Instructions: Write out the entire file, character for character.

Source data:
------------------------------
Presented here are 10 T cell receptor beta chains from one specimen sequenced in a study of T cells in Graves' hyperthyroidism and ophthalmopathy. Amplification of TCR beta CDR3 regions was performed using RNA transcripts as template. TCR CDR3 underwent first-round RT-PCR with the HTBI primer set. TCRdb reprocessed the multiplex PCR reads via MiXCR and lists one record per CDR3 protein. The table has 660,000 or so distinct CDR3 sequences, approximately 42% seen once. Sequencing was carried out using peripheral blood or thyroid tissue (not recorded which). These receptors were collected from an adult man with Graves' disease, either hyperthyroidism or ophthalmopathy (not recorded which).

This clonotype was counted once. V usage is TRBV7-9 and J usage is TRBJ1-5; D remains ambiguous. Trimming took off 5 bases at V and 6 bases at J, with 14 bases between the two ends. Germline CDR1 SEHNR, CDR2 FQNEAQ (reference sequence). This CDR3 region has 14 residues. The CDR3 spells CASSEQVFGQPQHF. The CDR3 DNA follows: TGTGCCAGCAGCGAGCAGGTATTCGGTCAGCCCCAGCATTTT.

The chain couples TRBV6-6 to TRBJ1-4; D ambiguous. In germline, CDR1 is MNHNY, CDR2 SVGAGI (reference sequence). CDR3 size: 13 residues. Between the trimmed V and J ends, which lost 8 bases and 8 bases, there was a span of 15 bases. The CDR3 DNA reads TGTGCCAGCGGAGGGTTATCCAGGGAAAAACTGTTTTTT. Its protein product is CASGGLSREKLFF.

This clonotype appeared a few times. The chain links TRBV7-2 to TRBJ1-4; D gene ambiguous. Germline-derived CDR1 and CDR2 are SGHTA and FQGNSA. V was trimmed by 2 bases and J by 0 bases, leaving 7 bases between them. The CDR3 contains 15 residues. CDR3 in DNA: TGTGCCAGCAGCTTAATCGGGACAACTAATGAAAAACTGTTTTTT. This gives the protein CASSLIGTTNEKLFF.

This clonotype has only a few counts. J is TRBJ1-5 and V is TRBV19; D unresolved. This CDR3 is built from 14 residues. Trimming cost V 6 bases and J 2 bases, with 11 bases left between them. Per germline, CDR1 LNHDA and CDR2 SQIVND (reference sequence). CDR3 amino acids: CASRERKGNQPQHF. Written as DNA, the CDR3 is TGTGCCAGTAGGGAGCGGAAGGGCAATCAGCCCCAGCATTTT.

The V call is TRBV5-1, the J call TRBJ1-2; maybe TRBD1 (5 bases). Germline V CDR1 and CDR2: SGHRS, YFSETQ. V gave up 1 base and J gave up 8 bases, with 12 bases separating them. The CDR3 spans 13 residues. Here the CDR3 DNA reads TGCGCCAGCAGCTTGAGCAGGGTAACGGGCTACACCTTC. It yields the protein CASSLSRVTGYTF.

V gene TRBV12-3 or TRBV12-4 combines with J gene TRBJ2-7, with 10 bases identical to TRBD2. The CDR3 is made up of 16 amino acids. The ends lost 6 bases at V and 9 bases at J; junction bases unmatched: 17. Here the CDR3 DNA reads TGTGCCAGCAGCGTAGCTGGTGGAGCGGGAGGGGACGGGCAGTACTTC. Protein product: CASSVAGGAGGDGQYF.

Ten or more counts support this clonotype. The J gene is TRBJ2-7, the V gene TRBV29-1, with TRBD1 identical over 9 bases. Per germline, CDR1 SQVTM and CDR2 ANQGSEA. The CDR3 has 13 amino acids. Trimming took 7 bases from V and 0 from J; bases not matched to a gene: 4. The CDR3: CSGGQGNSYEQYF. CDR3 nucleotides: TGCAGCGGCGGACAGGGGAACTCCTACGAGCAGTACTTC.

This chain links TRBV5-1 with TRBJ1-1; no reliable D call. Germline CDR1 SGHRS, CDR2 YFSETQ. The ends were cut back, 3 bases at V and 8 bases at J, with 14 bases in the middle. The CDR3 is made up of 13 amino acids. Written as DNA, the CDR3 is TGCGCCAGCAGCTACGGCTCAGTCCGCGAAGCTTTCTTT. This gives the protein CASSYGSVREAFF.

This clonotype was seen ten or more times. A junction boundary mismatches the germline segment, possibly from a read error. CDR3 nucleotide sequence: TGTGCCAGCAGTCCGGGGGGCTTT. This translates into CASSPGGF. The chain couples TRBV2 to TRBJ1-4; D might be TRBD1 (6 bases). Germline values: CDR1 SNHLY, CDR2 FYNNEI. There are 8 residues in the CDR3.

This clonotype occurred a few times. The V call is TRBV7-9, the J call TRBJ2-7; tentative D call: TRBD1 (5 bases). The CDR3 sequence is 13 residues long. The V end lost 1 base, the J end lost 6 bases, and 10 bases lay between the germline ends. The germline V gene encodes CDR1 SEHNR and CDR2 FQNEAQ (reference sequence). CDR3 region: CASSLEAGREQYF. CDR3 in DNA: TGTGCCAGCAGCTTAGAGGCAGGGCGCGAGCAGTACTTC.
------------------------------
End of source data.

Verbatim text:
Presented here are 10 T cell receptor beta chains from one specimen sequenced in a study of T cells in Graves' hyperthyroidism and ophthalmopathy. Amplification of TCR beta CDR3 regions was performed using RNA transcripts as template. TCR CDR3 underwent first-round RT-PCR with the HTBI primer set. TCRdb reprocessed the multiplex PCR reads via MiXCR and lists one record per CDR3 protein. The table has 660,000 or so distinct CDR3 sequences, approximately 42% seen once. Sequencing was carried out using peripheral blood or thyroid tissue (not recorded which). These receptors were collected from an adult man with Graves' disease, either hyperthyroidism or ophthalmopathy (not recorded which).

This clonotype was counted once. V usage is TRBV7-9 and J usage is TRBJ1-5; D remains ambiguous. Trimming took off 5 bases at V and 6 bases at J, with 14 bases between the two ends. Germline CDR1 SEHNR, CDR2 FQNEAQ (reference sequence). This CDR3 region has 14 residues. The CDR3 spells CASSEQVFGQPQHF. The CDR3 DNA follows: TGTGCCAGCAGCGAGCAGGTATTCGGTCAGCCCCAGCATTTT.

The chain couples TRBV6-6 to TRBJ1-4; D ambiguous. In germline, CDR1 is MNHNY, CDR2 SVGAGI (reference sequence). CDR3 size: 13 residues. Between the trimmed V and J ends, which lost 8 bases and 8 bases, there was a span of 15 bases. The CDR3 DNA reads TGTGCCAGCGGAGGGTTATCCAGGGAAAAACTGTTTTTT. Its protein product is CASGGLSREKLFF.

This clonotype appeared a few times. The chain links TRBV7-2 to TRBJ1-4; D gene ambiguous. Germline-derived CDR1 and CDR2 are SGHTA and FQGNSA. V was trimmed by 2 bases and J by 0 bases, leaving 7 bases between them. The CDR3 contains 15 residues. CDR3 in DNA: TGTGCCAGCAGCTTAATCGGGACAACTAATGAAAAACTGTTTTTT. This gives the protein CASSLIGTTNEKLFF.

This clonotype has only a few counts. J is TRBJ1-5 and V is TRBV19; D unresolved. This CDR3 is built from 14 residues. Trimming cost V 6 bases and J 2 bases, with 11 bases left between them. Per germline, CDR1 LNHDA and CDR2 SQIVND (reference sequence). CDR3 amino acids: CASRERKGNQPQHF. Written as DNA, the CDR3 is TGTGCCAGTAGGGAGCGGAAGGGCAATCAGCCCCAGCATTTT.

The V call is TRBV5-1, the J call TRBJ1-2; maybe TRBD1 (5 bases). Germline V CDR1 and CDR2: SGHRS, YFSETQ. V gave up 1 base and J gave up 8 bases, with 12 bases separating them. The CDR3 spans 13 residues. Here the CDR3 DNA reads TGCGCCAGCAGCTTGAGCAGGGTAACGGGCTACACCTTC. It yields the protein CASSLSRVTGYTF.

V gene TRBV12-3 or TRBV12-4 combines with J gene TRBJ2-7, with 10 bases identical to TRBD2. The CDR3 is made up of 16 amino acids. The ends lost 6 bases at V and 9 bases at J; junction bases unmatched: 17. Here the CDR3 DNA reads TGTGCCAGCAGCGTAGCTGGTGGAGCGGGAGGGGACGGGCAGTACTTC. Protein product: CASSVAGGAGGDGQYF.

Ten or more counts support this clonotype. The J gene is TRBJ2-7, the V gene TRBV29-1, with TRBD1 identical over 9 bases. Per germline, CDR1 SQVTM and CDR2 ANQGSEA. The CDR3 has 13 amino acids. Trimming took 7 bases from V and 0 from J; bases not matched to a gene: 4. The CDR3: CSGGQGNSYEQYF. CDR3 nucleotides: TGCAGCGGCGGACAGGGGAACTCCTACGAGCAGTACTTC.

This chain links TRBV5-1 with TRBJ1-1; no reliable D call. Germline CDR1 SGHRS, CDR2 YFSETQ. The ends were cut back, 3 bases at V and 8 bases at J, with 14 bases in the middle. The CDR3 is made up of 13 amino acids. Written as DNA, the CDR3 is TGCGCCAGCAGCTACGGCTCAGTCCGCGAAGCTTTCTTT. This gives the protein CASSYGSVREAFF.

This clonotype was seen ten or more times. A junction boundary mismatches the germline segment, possibly from a read error. CDR3 nucleotide sequence: TGTGCCAGCAGTCCGGGGGGCTTT. This translates into CASSPGGF. The chain couples TRBV2 to TRBJ1-4; D might be TRBD1 (6 bases). Germline values: CDR1 SNHLY, CDR2 FYNNEI. There are 8 residues in the CDR3.

This clonotype occurred a few times. The V call is TRBV7-9, the J call TRBJ2-7; tentative D call: TRBD1 (5 bases). The CDR3 sequence is 13 residues long. The V end lost 1 base, the J end lost 6 bases, and 10 bases lay between the germline ends. The germline V gene encodes CDR1 SEHNR and CDR2 FQNEAQ (reference sequence). CDR3 region: CASSLEAGREQYF. CDR3 in DNA: TGTGCCAGCAGCTTAGAGGCAGGGCGCGAGCAGTACTTC.